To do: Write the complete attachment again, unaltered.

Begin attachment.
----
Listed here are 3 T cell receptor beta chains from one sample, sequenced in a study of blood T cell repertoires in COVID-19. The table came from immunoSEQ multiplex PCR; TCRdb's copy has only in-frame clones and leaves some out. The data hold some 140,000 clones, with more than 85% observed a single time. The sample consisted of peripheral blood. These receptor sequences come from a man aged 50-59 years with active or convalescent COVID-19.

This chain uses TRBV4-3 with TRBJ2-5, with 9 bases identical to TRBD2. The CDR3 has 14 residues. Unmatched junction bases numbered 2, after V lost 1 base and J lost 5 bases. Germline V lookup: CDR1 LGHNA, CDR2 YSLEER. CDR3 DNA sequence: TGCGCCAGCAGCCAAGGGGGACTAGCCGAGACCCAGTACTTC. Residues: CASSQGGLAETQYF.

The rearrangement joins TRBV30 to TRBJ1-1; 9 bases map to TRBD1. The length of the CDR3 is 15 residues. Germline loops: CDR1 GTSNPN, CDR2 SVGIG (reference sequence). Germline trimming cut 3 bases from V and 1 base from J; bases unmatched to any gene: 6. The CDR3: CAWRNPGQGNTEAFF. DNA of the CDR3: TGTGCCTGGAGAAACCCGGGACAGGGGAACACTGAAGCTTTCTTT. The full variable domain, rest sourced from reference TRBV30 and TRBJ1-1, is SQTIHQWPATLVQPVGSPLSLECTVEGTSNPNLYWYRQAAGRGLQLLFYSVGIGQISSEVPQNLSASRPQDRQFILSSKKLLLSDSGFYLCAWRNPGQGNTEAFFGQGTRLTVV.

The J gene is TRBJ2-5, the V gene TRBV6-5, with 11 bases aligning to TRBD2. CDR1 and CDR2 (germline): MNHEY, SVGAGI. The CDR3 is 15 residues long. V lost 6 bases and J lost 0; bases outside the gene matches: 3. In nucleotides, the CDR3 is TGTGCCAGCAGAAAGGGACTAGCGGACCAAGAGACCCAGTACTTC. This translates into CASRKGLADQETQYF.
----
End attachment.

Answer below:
Listed here are 3 T cell receptor beta chains from one sample, sequenced in a study of blood T cell repertoires in COVID-19. The table came from immunoSEQ multiplex PCR; TCRdb's copy has only in-frame clones and leaves some out. The data hold some 140,000 clones, with more than 85% observed a single time. The sample consisted of peripheral blood. These receptor sequences come from a man aged 50-59 years with active or convalescent COVID-19.

This chain uses TRBV4-3 with TRBJ2-5, with 9 bases identical to TRBD2. The CDR3 has 14 residues. Unmatched junction bases numbered 2, after V lost 1 base and J lost 5 bases. Germline V lookup: CDR1 LGHNA, CDR2 YSLEER. CDR3 DNA sequence: TGCGCCAGCAGCCAAGGGGGACTAGCCGAGACCCAGTACTTC. Residues: CASSQGGLAETQYF.

The rearrangement joins TRBV30 to TRBJ1-1; 9 bases map to TRBD1. The length of the CDR3 is 15 residues. Germline loops: CDR1 GTSNPN, CDR2 SVGIG (reference sequence). Germline trimming cut 3 bases from V and 1 base from J; bases unmatched to any gene: 6. The CDR3: CAWRNPGQGNTEAFF. DNA of the CDR3: TGTGCCTGGAGAAACCCGGGACAGGGGAACACTGAAGCTTTCTTT. The full variable domain, rest sourced from reference TRBV30 and TRBJ1-1, is SQTIHQWPATLVQPVGSPLSLECTVEGTSNPNLYWYRQAAGRGLQLLFYSVGIGQISSEVPQNLSASRPQDRQFILSSKKLLLSDSGFYLCAWRNPGQGNTEAFFGQGTRLTVV.

The J gene is TRBJ2-5, the V gene TRBV6-5, with 11 bases aligning to TRBD2. CDR1 and CDR2 (germline): MNHEY, SVGAGI. The CDR3 is 15 residues long. V lost 6 bases and J lost 0; bases outside the gene matches: 3. In nucleotides, the CDR3 is TGTGCCAGCAGAAAGGGACTAGCGGACCAAGAGACCCAGTACTTC. This translates into CASRKGLADQETQYF.